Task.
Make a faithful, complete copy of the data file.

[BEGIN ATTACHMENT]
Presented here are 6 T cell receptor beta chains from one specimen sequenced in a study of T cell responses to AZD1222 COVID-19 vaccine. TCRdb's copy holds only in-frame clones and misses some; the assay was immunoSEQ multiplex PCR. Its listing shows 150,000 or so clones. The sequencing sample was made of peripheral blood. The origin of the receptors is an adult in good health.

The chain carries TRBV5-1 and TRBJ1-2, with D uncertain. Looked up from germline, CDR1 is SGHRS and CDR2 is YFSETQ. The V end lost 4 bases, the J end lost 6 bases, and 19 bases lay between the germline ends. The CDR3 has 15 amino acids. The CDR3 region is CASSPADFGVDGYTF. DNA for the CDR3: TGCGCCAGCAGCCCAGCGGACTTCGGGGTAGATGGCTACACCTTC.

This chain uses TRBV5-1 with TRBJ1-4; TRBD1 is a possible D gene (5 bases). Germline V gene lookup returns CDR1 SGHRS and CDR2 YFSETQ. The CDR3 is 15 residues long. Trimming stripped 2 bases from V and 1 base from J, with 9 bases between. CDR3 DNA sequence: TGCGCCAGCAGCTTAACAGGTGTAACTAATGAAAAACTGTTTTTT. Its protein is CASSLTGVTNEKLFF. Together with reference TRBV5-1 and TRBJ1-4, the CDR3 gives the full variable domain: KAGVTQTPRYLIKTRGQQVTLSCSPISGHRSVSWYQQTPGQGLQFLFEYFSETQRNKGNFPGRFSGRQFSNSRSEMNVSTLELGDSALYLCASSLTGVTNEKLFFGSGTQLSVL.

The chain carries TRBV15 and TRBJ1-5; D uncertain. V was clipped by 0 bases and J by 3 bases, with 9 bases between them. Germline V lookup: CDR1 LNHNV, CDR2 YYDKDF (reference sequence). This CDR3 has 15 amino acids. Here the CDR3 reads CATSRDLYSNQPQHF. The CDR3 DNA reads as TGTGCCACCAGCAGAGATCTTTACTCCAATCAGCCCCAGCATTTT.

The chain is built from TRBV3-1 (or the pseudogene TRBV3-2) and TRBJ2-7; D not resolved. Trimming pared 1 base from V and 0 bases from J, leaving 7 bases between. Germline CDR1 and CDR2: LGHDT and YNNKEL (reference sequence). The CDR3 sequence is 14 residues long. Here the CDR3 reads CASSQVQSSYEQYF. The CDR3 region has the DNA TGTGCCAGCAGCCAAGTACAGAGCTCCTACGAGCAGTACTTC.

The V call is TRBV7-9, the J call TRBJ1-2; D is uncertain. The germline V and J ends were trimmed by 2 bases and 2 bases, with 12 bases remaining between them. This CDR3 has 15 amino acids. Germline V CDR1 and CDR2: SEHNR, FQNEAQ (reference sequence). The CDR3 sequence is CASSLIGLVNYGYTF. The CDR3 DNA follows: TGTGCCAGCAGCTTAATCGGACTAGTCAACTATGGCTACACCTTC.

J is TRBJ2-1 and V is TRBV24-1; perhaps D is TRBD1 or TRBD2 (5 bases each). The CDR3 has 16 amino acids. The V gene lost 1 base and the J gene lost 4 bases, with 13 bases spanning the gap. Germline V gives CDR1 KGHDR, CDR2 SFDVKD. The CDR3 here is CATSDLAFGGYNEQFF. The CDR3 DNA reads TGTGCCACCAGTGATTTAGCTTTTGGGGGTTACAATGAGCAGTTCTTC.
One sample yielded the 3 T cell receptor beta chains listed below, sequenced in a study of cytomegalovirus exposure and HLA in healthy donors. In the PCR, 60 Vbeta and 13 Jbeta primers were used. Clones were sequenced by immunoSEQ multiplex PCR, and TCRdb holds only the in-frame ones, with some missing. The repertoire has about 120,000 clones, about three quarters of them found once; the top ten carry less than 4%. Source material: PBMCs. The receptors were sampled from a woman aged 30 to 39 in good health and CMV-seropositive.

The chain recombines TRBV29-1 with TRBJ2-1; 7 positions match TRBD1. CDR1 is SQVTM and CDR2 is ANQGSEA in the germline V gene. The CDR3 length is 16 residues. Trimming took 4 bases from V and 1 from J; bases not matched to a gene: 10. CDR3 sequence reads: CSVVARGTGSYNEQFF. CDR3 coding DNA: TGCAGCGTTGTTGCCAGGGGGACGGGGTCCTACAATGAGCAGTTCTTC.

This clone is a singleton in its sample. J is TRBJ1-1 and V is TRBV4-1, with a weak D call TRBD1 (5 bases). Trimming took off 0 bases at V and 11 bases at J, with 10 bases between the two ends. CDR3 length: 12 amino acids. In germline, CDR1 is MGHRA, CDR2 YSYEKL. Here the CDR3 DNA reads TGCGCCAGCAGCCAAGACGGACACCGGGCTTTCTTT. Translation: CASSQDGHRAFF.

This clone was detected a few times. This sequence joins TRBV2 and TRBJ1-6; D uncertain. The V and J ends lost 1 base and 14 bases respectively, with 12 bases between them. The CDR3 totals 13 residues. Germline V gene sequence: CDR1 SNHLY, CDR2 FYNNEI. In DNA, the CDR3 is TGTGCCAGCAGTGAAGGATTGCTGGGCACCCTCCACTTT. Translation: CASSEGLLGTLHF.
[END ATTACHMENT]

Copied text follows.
Presented here are 6 T cell receptor beta chains from one specimen sequenced in a study of T cell responses to AZD1222 COVID-19 vaccine. TCRdb's copy holds only in-frame clones and misses some; the assay was immunoSEQ multiplex PCR. Its listing shows 150,000 or so clones. The sequencing sample was made of peripheral blood. The origin of the receptors is an adult in good health.

The chain carries TRBV5-1 and TRBJ1-2, with D uncertain. Looked up from germline, CDR1 is SGHRS and CDR2 is YFSETQ. The V end lost 4 bases, the J end lost 6 bases, and 19 bases lay between the germline ends. The CDR3 has 15 amino acids. The CDR3 region is CASSPADFGVDGYTF. DNA for the CDR3: TGCGCCAGCAGCCCAGCGGACTTCGGGGTAGATGGCTACACCTTC.

This chain uses TRBV5-1 with TRBJ1-4; TRBD1 is a possible D gene (5 bases). Germline V gene lookup returns CDR1 SGHRS and CDR2 YFSETQ. The CDR3 is 15 residues long. Trimming stripped 2 bases from V and 1 base from J, with 9 bases between. CDR3 DNA sequence: TGCGCCAGCAGCTTAACAGGTGTAACTAATGAAAAACTGTTTTTT. Its protein is CASSLTGVTNEKLFF. Together with reference TRBV5-1 and TRBJ1-4, the CDR3 gives the full variable domain: KAGVTQTPRYLIKTRGQQVTLSCSPISGHRSVSWYQQTPGQGLQFLFEYFSETQRNKGNFPGRFSGRQFSNSRSEMNVSTLELGDSALYLCASSLTGVTNEKLFFGSGTQLSVL.

The chain carries TRBV15 and TRBJ1-5; D uncertain. V was clipped by 0 bases and J by 3 bases, with 9 bases between them. Germline V lookup: CDR1 LNHNV, CDR2 YYDKDF (reference sequence). This CDR3 has 15 amino acids. Here the CDR3 reads CATSRDLYSNQPQHF. The CDR3 DNA reads as TGTGCCACCAGCAGAGATCTTTACTCCAATCAGCCCCAGCATTTT.

The chain is built from TRBV3-1 (or the pseudogene TRBV3-2) and TRBJ2-7; D not resolved. Trimming pared 1 base from V and 0 bases from J, leaving 7 bases between. Germline CDR1 and CDR2: LGHDT and YNNKEL (reference sequence). The CDR3 sequence is 14 residues long. Here the CDR3 reads CASSQVQSSYEQYF. The CDR3 region has the DNA TGTGCCAGCAGCCAAGTACAGAGCTCCTACGAGCAGTACTTC.

The V call is TRBV7-9, the J call TRBJ1-2; D is uncertain. The germline V and J ends were trimmed by 2 bases and 2 bases, with 12 bases remaining between them. This CDR3 has 15 amino acids. Germline V CDR1 and CDR2: SEHNR, FQNEAQ (reference sequence). The CDR3 sequence is CASSLIGLVNYGYTF. The CDR3 DNA follows: TGTGCCAGCAGCTTAATCGGACTAGTCAACTATGGCTACACCTTC.

J is TRBJ2-1 and V is TRBV24-1; perhaps D is TRBD1 or TRBD2 (5 bases each). The CDR3 has 16 amino acids. The V gene lost 1 base and the J gene lost 4 bases, with 13 bases spanning the gap. Germline V gives CDR1 KGHDR, CDR2 SFDVKD. The CDR3 here is CATSDLAFGGYNEQFF. The CDR3 DNA reads TGTGCCACCAGTGATTTAGCTTTTGGGGGTTACAATGAGCAGTTCTTC.
One sample yielded the 3 T cell receptor beta chains listed below, sequenced in a study of cytomegalovirus exposure and HLA in healthy donors. In the PCR, 60 Vbeta and 13 Jbeta primers were used. Clones were sequenced by immunoSEQ multiplex PCR, and TCRdb holds only the in-frame ones, with some missing. The repertoire has about 120,000 clones, about three quarters of them found once; the top ten carry less than 4%. Source material: PBMCs. The receptors were sampled from a woman aged 30 to 39 in good health and CMV-seropositive.

The chain recombines TRBV29-1 with TRBJ2-1; 7 positions match TRBD1. CDR1 is SQVTM and CDR2 is ANQGSEA in the germline V gene. The CDR3 length is 16 residues. Trimming took 4 bases from V and 1 from J; bases not matched to a gene: 10. CDR3 sequence reads: CSVVARGTGSYNEQFF. CDR3 coding DNA: TGCAGCGTTGTTGCCAGGGGGACGGGGTCCTACAATGAGCAGTTCTTC.

This clone is a singleton in its sample. J is TRBJ1-1 and V is TRBV4-1, with a weak D call TRBD1 (5 bases). Trimming took off 0 bases at V and 11 bases at J, with 10 bases between the two ends. CDR3 length: 12 amino acids. In germline, CDR1 is MGHRA, CDR2 YSYEKL. Here the CDR3 DNA reads TGCGCCAGCAGCCAAGACGGACACCGGGCTTTCTTT. Translation: CASSQDGHRAFF.

This clone was detected a few times. This sequence joins TRBV2 and TRBJ1-6; D uncertain. The V and J ends lost 1 base and 14 bases respectively, with 12 bases between them. The CDR3 totals 13 residues. Germline V gene sequence: CDR1 SNHLY, CDR2 FYNNEI. In DNA, the CDR3 is TGTGCCAGCAGTGAAGGATTGCTGGGCACCCTCCACTTT. Translation: CASSEGLLGTLHF.